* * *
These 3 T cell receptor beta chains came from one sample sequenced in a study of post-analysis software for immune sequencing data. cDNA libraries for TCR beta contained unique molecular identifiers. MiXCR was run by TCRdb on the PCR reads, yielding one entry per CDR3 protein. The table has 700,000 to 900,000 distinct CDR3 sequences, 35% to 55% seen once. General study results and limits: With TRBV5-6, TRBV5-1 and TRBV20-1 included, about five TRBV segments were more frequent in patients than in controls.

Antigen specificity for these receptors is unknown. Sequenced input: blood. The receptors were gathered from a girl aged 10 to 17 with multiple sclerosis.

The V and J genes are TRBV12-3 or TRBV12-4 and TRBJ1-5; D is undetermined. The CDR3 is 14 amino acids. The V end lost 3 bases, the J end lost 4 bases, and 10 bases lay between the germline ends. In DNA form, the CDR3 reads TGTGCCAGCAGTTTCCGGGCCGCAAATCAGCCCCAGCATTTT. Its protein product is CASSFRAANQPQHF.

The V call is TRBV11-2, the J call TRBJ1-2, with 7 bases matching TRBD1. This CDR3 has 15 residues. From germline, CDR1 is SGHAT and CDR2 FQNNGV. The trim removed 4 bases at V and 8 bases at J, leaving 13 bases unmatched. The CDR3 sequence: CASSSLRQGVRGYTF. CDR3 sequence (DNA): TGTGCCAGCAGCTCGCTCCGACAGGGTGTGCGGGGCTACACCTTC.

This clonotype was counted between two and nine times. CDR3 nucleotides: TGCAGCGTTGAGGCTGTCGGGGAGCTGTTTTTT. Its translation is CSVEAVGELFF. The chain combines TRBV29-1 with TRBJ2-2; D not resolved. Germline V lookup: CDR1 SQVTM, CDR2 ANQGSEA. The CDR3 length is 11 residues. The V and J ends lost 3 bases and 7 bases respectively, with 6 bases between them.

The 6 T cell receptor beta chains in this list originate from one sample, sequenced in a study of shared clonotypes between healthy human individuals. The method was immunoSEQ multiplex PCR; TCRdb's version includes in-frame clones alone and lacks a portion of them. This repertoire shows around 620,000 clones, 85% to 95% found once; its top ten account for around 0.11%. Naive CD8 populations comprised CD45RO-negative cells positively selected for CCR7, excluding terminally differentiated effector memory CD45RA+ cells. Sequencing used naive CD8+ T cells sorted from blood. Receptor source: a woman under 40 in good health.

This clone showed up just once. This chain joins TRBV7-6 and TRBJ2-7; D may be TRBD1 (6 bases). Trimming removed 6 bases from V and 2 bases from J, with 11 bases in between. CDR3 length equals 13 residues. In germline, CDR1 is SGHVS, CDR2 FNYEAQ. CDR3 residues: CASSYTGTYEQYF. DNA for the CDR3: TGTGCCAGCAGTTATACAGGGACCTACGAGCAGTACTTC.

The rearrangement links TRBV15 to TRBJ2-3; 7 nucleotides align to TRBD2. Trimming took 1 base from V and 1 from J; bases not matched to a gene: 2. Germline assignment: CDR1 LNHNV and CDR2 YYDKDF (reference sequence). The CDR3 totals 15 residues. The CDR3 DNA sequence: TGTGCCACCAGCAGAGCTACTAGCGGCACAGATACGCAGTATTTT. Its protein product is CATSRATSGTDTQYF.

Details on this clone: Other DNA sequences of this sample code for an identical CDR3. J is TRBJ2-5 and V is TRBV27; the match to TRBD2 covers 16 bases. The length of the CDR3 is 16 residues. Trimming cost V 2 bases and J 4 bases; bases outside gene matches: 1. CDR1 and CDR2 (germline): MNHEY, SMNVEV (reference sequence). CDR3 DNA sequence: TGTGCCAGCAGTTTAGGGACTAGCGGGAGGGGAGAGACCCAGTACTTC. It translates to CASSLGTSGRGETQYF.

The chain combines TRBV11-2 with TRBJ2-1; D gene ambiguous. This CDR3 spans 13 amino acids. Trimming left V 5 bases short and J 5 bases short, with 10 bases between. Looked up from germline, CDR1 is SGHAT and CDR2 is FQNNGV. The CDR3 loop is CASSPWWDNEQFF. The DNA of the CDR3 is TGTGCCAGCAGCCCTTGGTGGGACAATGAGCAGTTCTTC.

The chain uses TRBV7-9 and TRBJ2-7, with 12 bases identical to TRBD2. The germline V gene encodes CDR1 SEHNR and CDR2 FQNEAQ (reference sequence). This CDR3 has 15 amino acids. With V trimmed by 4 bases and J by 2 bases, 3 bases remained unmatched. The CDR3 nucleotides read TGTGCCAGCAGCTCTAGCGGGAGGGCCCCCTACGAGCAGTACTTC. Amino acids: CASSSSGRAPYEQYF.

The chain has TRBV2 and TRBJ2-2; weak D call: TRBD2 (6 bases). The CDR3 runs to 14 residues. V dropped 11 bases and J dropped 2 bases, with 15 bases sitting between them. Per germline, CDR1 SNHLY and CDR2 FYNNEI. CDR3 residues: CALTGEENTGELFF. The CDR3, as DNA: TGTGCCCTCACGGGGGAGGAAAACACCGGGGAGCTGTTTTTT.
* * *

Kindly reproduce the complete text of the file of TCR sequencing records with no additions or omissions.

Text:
These 3 T cell receptor beta chains came from one sample sequenced in a study of post-analysis software for immune sequencing data. cDNA libraries for TCR beta contained unique molecular identifiers. MiXCR was run by TCRdb on the PCR reads, yielding one entry per CDR3 protein. The table has 700,000 to 900,000 distinct CDR3 sequences, 35% to 55% seen once. General study results and limits: With TRBV5-6, TRBV5-1 and TRBV20-1 included, about five TRBV segments were more frequent in patients than in controls.

Antigen specificity for these receptors is unknown. Sequenced input: blood. The receptors were gathered from a girl aged 10 to 17 with multiple sclerosis.

The V and J genes are TRBV12-3 or TRBV12-4 and TRBJ1-5; D is undetermined. The CDR3 is 14 amino acids. The V end lost 3 bases, the J end lost 4 bases, and 10 bases lay between the germline ends. In DNA form, the CDR3 reads TGTGCCAGCAGTTTCCGGGCCGCAAATCAGCCCCAGCATTTT. Its protein product is CASSFRAANQPQHF.

The V call is TRBV11-2, the J call TRBJ1-2, with 7 bases matching TRBD1. This CDR3 has 15 residues. From germline, CDR1 is SGHAT and CDR2 FQNNGV. The trim removed 4 bases at V and 8 bases at J, leaving 13 bases unmatched. The CDR3 sequence: CASSSLRQGVRGYTF. CDR3 sequence (DNA): TGTGCCAGCAGCTCGCTCCGACAGGGTGTGCGGGGCTACACCTTC.

This clonotype was counted between two and nine times. CDR3 nucleotides: TGCAGCGTTGAGGCTGTCGGGGAGCTGTTTTTT. Its translation is CSVEAVGELFF. The chain combines TRBV29-1 with TRBJ2-2; D not resolved. Germline V lookup: CDR1 SQVTM, CDR2 ANQGSEA. The CDR3 length is 11 residues. The V and J ends lost 3 bases and 7 bases respectively, with 6 bases between them.

The 6 T cell receptor beta chains in this list originate from one sample, sequenced in a study of shared clonotypes between healthy human individuals. The method was immunoSEQ multiplex PCR; TCRdb's version includes in-frame clones alone and lacks a portion of them. This repertoire shows around 620,000 clones, 85% to 95% found once; its top ten account for around 0.11%. Naive CD8 populations comprised CD45RO-negative cells positively selected for CCR7, excluding terminally differentiated effector memory CD45RA+ cells. Sequencing used naive CD8+ T cells sorted from blood. Receptor source: a woman under 40 in good health.

This clone showed up just once. This chain joins TRBV7-6 and TRBJ2-7; D may be TRBD1 (6 bases). Trimming removed 6 bases from V and 2 bases from J, with 11 bases in between. CDR3 length equals 13 residues. In germline, CDR1 is SGHVS, CDR2 FNYEAQ. CDR3 residues: CASSYTGTYEQYF. DNA for the CDR3: TGTGCCAGCAGTTATACAGGGACCTACGAGCAGTACTTC.

The rearrangement links TRBV15 to TRBJ2-3; 7 nucleotides align to TRBD2. Trimming took 1 base from V and 1 from J; bases not matched to a gene: 2. Germline assignment: CDR1 LNHNV and CDR2 YYDKDF (reference sequence). The CDR3 totals 15 residues. The CDR3 DNA sequence: TGTGCCACCAGCAGAGCTACTAGCGGCACAGATACGCAGTATTTT. Its protein product is CATSRATSGTDTQYF.

Details on this clone: Other DNA sequences of this sample code for an identical CDR3. J is TRBJ2-5 and V is TRBV27; the match to TRBD2 covers 16 bases. The length of the CDR3 is 16 residues. Trimming cost V 2 bases and J 4 bases; bases outside gene matches: 1. CDR1 and CDR2 (germline): MNHEY, SMNVEV (reference sequence). CDR3 DNA sequence: TGTGCCAGCAGTTTAGGGACTAGCGGGAGGGGAGAGACCCAGTACTTC. It translates to CASSLGTSGRGETQYF.

The chain combines TRBV11-2 with TRBJ2-1; D gene ambiguous. This CDR3 spans 13 amino acids. Trimming left V 5 bases short and J 5 bases short, with 10 bases between. Looked up from germline, CDR1 is SGHAT and CDR2 is FQNNGV. The CDR3 loop is CASSPWWDNEQFF. The DNA of the CDR3 is TGTGCCAGCAGCCCTTGGTGGGACAATGAGCAGTTCTTC.

The chain uses TRBV7-9 and TRBJ2-7, with 12 bases identical to TRBD2. The germline V gene encodes CDR1 SEHNR and CDR2 FQNEAQ (reference sequence). This CDR3 has 15 amino acids. With V trimmed by 4 bases and J by 2 bases, 3 bases remained unmatched. The CDR3 nucleotides read TGTGCCAGCAGCTCTAGCGGGAGGGCCCCCTACGAGCAGTACTTC. Amino acids: CASSSSGRAPYEQYF.

The chain has TRBV2 and TRBJ2-2; weak D call: TRBD2 (6 bases). The CDR3 runs to 14 residues. V dropped 11 bases and J dropped 2 bases, with 15 bases sitting between them. Per germline, CDR1 SNHLY and CDR2 FYNNEI. CDR3 residues: CALTGEENTGELFF. The CDR3, as DNA: TGTGCCCTCACGGGGGAGGAAAACACCGGGGAGCTGTTTTTT.